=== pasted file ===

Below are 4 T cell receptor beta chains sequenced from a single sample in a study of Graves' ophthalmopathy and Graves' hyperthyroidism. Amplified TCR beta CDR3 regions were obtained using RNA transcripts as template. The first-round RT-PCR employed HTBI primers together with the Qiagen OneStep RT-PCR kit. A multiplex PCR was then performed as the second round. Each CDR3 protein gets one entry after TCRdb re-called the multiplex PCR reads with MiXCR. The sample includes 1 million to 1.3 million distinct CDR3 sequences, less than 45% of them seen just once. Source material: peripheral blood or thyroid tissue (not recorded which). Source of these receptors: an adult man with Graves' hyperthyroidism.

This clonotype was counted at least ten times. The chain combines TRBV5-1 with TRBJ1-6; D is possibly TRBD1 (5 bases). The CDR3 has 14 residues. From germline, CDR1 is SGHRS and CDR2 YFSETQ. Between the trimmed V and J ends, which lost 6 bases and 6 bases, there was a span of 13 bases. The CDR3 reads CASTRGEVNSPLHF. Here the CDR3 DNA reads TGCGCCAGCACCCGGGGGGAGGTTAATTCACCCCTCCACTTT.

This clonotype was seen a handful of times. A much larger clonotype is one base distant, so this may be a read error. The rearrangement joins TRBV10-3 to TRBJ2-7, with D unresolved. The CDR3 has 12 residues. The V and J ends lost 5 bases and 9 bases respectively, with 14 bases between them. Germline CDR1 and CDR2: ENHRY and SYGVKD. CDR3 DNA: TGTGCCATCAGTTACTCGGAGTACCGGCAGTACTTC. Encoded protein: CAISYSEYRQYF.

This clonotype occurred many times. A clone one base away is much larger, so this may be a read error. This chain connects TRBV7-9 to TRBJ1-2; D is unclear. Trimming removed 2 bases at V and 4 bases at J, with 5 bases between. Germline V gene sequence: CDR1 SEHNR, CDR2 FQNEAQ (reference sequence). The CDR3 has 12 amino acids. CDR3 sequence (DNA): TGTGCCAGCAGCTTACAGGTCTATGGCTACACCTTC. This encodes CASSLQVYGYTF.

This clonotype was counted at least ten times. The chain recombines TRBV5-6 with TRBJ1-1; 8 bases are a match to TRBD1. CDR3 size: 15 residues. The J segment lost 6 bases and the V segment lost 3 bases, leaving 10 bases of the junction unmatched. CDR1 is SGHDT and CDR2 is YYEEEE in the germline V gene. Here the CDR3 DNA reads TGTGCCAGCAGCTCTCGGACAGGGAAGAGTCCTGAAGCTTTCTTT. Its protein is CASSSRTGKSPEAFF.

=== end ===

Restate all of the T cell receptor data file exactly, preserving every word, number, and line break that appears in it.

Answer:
Below are 4 T cell receptor beta chains sequenced from a single sample in a study of Graves' ophthalmopathy and Graves' hyperthyroidism. Amplified TCR beta CDR3 regions were obtained using RNA transcripts as template. The first-round RT-PCR employed HTBI primers together with the Qiagen OneStep RT-PCR kit. A multiplex PCR was then performed as the second round. Each CDR3 protein gets one entry after TCRdb re-called the multiplex PCR reads with MiXCR. The sample includes 1 million to 1.3 million distinct CDR3 sequences, less than 45% of them seen just once. Source material: peripheral blood or thyroid tissue (not recorded which). Source of these receptors: an adult man with Graves' hyperthyroidism.

This clonotype was counted at least ten times. The chain combines TRBV5-1 with TRBJ1-6; D is possibly TRBD1 (5 bases). The CDR3 has 14 residues. From germline, CDR1 is SGHRS and CDR2 YFSETQ. Between the trimmed V and J ends, which lost 6 bases and 6 bases, there was a span of 13 bases. The CDR3 reads CASTRGEVNSPLHF. Here the CDR3 DNA reads TGCGCCAGCACCCGGGGGGAGGTTAATTCACCCCTCCACTTT.

This clonotype was seen a handful of times. A much larger clonotype is one base distant, so this may be a read error. The rearrangement joins TRBV10-3 to TRBJ2-7, with D unresolved. The CDR3 has 12 residues. The V and J ends lost 5 bases and 9 bases respectively, with 14 bases between them. Germline CDR1 and CDR2: ENHRY and SYGVKD. CDR3 DNA: TGTGCCATCAGTTACTCGGAGTACCGGCAGTACTTC. Encoded protein: CAISYSEYRQYF.

This clonotype occurred many times. A clone one base away is much larger, so this may be a read error. This chain connects TRBV7-9 to TRBJ1-2; D is unclear. Trimming removed 2 bases at V and 4 bases at J, with 5 bases between. Germline V gene sequence: CDR1 SEHNR, CDR2 FQNEAQ (reference sequence). The CDR3 has 12 amino acids. CDR3 sequence (DNA): TGTGCCAGCAGCTTACAGGTCTATGGCTACACCTTC. This encodes CASSLQVYGYTF.

This clonotype was counted at least ten times. The chain recombines TRBV5-6 with TRBJ1-1; 8 bases are a match to TRBD1. CDR3 size: 15 residues. The J segment lost 6 bases and the V segment lost 3 bases, leaving 10 bases of the junction unmatched. CDR1 is SGHDT and CDR2 is YYEEEE in the germline V gene. Here the CDR3 DNA reads TGTGCCAGCAGCTCTCGGACAGGGAAGAGTCCTGAAGCTTTCTTT. Its protein is CASSSRTGKSPEAFF.